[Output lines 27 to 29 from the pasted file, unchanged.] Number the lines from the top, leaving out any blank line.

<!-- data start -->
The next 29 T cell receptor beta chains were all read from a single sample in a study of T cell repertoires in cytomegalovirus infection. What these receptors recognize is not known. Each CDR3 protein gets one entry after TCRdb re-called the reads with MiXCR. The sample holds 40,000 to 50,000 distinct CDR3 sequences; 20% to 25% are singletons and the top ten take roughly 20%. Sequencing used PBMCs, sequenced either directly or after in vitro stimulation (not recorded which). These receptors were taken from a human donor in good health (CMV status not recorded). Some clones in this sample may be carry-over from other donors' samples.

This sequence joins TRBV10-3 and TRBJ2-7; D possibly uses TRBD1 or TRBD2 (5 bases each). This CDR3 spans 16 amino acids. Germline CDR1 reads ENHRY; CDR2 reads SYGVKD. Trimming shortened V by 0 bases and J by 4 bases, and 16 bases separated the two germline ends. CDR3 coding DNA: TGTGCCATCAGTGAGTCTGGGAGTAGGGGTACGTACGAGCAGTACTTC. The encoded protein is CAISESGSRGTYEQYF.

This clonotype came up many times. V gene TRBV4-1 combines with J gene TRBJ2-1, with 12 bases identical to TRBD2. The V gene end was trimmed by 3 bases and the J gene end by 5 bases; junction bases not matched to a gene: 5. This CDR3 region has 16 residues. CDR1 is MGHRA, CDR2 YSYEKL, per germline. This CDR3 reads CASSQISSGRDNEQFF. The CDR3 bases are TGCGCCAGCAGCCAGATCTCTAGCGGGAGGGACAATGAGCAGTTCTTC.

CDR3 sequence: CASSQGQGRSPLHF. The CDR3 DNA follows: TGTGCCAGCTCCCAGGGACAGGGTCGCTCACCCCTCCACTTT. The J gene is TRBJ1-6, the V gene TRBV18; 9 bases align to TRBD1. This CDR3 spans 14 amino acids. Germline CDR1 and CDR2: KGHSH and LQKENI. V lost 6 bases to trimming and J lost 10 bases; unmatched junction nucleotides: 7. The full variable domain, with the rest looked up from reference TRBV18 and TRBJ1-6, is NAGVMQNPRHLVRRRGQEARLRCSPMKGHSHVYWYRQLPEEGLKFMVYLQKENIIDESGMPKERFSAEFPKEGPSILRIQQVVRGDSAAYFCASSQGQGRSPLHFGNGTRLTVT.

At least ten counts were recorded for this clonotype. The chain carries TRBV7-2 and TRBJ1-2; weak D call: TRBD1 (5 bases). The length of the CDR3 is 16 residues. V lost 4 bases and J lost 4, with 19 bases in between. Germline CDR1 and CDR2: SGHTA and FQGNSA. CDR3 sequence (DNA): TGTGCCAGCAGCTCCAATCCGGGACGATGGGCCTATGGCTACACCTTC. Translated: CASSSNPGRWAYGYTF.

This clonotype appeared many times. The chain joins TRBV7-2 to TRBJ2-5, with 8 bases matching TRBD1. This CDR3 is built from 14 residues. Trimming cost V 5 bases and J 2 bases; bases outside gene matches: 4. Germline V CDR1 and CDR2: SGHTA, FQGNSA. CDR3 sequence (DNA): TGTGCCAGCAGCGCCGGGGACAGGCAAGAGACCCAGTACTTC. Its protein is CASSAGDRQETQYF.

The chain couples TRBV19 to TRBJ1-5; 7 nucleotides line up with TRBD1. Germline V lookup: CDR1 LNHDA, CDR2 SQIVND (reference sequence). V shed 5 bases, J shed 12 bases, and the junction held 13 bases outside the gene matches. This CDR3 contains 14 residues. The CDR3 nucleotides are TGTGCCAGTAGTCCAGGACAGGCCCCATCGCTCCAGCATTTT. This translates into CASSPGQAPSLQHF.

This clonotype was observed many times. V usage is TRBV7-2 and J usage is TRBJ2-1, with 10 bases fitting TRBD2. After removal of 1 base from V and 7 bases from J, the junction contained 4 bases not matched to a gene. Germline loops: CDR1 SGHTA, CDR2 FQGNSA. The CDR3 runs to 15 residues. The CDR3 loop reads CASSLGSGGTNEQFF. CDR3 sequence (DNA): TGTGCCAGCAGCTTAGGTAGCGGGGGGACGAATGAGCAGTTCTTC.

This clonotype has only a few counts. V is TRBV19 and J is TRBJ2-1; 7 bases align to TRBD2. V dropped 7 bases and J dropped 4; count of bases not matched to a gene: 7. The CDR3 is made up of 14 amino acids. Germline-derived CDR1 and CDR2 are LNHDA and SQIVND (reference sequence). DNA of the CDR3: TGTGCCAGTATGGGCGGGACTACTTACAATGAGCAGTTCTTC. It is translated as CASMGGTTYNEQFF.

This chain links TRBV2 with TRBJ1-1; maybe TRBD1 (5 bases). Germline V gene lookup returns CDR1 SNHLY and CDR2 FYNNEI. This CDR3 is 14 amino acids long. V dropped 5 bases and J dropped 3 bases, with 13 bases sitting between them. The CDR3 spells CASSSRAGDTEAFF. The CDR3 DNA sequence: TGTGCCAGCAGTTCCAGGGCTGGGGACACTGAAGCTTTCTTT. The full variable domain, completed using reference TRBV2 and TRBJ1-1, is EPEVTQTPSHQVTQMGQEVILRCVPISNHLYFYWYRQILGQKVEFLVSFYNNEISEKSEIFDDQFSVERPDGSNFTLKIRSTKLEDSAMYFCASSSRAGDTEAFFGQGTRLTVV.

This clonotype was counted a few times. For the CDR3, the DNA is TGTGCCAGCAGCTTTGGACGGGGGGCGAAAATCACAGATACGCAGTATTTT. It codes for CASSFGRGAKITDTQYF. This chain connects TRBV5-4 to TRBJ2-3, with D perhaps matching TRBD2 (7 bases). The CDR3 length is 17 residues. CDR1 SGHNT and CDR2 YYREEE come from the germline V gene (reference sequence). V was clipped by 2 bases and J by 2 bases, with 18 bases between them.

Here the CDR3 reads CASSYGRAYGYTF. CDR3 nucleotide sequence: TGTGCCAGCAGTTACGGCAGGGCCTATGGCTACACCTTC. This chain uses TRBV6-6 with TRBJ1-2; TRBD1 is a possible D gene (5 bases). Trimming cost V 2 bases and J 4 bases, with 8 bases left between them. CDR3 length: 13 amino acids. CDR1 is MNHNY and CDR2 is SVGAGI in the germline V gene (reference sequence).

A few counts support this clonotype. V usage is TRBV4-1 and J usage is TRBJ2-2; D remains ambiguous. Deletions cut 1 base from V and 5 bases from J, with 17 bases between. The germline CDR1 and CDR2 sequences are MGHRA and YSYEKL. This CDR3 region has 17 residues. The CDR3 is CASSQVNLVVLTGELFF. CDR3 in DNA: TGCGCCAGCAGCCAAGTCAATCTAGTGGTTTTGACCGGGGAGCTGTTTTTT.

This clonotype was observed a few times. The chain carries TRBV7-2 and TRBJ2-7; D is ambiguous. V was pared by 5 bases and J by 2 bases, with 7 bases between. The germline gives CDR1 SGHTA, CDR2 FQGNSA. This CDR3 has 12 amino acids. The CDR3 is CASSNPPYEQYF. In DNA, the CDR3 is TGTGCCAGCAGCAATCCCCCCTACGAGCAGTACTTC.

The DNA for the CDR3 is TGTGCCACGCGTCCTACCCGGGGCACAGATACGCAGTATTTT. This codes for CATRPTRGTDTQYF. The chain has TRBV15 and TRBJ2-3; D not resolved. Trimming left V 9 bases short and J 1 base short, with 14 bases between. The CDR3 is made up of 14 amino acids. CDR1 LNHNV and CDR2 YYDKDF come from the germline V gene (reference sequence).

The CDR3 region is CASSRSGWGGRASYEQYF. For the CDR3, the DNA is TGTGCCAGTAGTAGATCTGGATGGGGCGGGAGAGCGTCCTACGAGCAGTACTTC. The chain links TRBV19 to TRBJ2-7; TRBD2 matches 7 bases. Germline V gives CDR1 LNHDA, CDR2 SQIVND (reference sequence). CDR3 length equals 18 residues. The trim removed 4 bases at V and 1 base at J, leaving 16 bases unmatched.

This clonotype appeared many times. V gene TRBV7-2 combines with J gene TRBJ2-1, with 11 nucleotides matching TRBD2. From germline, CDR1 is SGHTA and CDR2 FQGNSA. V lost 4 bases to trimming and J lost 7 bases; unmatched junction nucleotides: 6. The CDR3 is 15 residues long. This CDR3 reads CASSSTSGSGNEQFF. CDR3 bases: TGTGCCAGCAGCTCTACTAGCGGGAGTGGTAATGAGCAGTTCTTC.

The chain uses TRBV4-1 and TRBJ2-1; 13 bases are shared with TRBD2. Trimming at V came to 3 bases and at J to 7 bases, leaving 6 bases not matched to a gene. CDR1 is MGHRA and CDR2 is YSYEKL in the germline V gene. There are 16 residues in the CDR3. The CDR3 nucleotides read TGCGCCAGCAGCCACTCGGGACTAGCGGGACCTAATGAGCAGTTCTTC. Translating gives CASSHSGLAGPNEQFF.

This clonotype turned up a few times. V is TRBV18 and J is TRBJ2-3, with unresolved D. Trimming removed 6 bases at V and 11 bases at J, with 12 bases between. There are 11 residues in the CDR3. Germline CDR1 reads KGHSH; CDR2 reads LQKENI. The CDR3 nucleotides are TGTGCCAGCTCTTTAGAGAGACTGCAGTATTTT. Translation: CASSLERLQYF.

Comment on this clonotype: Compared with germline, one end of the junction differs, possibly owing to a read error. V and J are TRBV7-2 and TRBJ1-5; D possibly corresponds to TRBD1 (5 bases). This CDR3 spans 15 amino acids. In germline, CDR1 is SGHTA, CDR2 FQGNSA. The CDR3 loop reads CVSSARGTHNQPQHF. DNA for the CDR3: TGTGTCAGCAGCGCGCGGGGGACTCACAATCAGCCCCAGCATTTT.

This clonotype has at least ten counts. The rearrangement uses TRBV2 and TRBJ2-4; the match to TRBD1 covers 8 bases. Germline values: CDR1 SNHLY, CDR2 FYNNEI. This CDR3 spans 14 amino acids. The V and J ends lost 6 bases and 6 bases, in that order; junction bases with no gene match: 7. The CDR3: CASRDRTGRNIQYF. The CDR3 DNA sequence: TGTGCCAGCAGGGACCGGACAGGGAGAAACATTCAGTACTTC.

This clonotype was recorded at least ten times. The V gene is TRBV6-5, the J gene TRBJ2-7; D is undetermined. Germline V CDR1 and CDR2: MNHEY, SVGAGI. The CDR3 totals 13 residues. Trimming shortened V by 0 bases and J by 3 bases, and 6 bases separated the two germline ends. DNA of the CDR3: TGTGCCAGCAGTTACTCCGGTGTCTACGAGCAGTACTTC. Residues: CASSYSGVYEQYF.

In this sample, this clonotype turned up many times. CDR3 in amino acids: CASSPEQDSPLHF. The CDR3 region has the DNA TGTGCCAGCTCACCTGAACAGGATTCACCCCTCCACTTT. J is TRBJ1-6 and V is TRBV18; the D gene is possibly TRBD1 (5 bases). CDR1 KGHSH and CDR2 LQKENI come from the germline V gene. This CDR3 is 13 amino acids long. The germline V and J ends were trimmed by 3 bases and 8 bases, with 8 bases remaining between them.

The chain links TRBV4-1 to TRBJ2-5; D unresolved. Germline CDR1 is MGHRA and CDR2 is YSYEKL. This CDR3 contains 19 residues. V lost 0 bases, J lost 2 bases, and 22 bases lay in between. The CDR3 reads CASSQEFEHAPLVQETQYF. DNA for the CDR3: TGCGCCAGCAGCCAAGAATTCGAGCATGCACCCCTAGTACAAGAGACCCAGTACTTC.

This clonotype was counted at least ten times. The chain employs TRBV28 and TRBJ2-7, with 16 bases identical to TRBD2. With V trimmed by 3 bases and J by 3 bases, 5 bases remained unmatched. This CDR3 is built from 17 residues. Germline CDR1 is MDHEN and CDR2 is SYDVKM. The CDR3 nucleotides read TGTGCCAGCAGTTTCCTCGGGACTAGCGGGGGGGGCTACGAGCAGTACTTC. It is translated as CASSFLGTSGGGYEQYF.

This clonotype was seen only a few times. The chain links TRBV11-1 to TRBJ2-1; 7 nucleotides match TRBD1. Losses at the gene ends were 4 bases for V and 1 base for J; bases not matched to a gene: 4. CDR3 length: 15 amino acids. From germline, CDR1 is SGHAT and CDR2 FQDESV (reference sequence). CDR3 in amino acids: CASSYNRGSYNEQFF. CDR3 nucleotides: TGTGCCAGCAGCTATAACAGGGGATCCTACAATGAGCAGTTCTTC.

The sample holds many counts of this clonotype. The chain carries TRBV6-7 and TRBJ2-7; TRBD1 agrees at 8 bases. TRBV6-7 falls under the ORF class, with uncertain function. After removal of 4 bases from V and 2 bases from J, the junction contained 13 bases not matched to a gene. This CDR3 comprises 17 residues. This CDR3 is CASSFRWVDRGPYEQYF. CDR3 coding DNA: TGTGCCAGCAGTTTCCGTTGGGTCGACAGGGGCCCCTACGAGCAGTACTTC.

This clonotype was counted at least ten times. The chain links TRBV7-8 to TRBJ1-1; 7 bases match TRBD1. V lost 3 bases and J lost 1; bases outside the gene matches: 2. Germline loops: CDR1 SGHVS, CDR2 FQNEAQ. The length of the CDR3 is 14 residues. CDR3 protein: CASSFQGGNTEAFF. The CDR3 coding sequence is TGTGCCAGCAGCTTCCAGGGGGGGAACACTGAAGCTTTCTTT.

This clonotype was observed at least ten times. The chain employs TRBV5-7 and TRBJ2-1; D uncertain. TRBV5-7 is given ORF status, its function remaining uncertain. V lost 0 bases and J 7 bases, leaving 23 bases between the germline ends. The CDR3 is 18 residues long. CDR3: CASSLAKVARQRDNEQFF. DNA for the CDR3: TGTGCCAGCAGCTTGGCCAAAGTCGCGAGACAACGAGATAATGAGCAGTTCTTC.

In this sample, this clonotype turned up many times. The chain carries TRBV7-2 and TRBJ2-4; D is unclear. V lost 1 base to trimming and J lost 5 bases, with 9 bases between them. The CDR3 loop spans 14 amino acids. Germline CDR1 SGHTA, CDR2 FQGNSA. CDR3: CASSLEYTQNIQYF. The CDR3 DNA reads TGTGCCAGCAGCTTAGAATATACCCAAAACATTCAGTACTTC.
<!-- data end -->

The sample holds many counts of this clonotype. The chain carries TRBV6-7 and TRBJ2-7; TRBD1 agrees at 8 bases. TRBV6-7 falls under the ORF class, with uncertain function. After removal of 4 bases from V and 2 bases from J, the junction contained 13 bases not matched to a gene. This CDR3 comprises 17 residues. This CDR3 is CASSFRWVDRGPYEQYF. CDR3 coding DNA: TGTGCCAGCAGTTTCCGTTGGGTCGACAGGGGCCCCTACGAGCAGTACTTC.

This clonotype was counted at least ten times. The chain links TRBV7-8 to TRBJ1-1; 7 bases match TRBD1. V lost 3 bases and J lost 1; bases outside the gene matches: 2. Germline loops: CDR1 SGHVS, CDR2 FQNEAQ. The length of the CDR3 is 14 residues. CDR3 protein: CASSFQGGNTEAFF. The CDR3 coding sequence is TGTGCCAGCAGCTTCCAGGGGGGGAACACTGAAGCTTTCTTT.

This clonotype was observed at least ten times. The chain employs TRBV5-7 and TRBJ2-1; D uncertain. TRBV5-7 is given ORF status, its function remaining uncertain. V lost 0 bases and J 7 bases, leaving 23 bases between the germline ends. The CDR3 is 18 residues long. CDR3: CASSLAKVARQRDNEQFF. DNA for the CDR3: TGTGCCAGCAGCTTGGCCAAAGTCGCGAGACAACGAGATAATGAGCAGTTCTTC.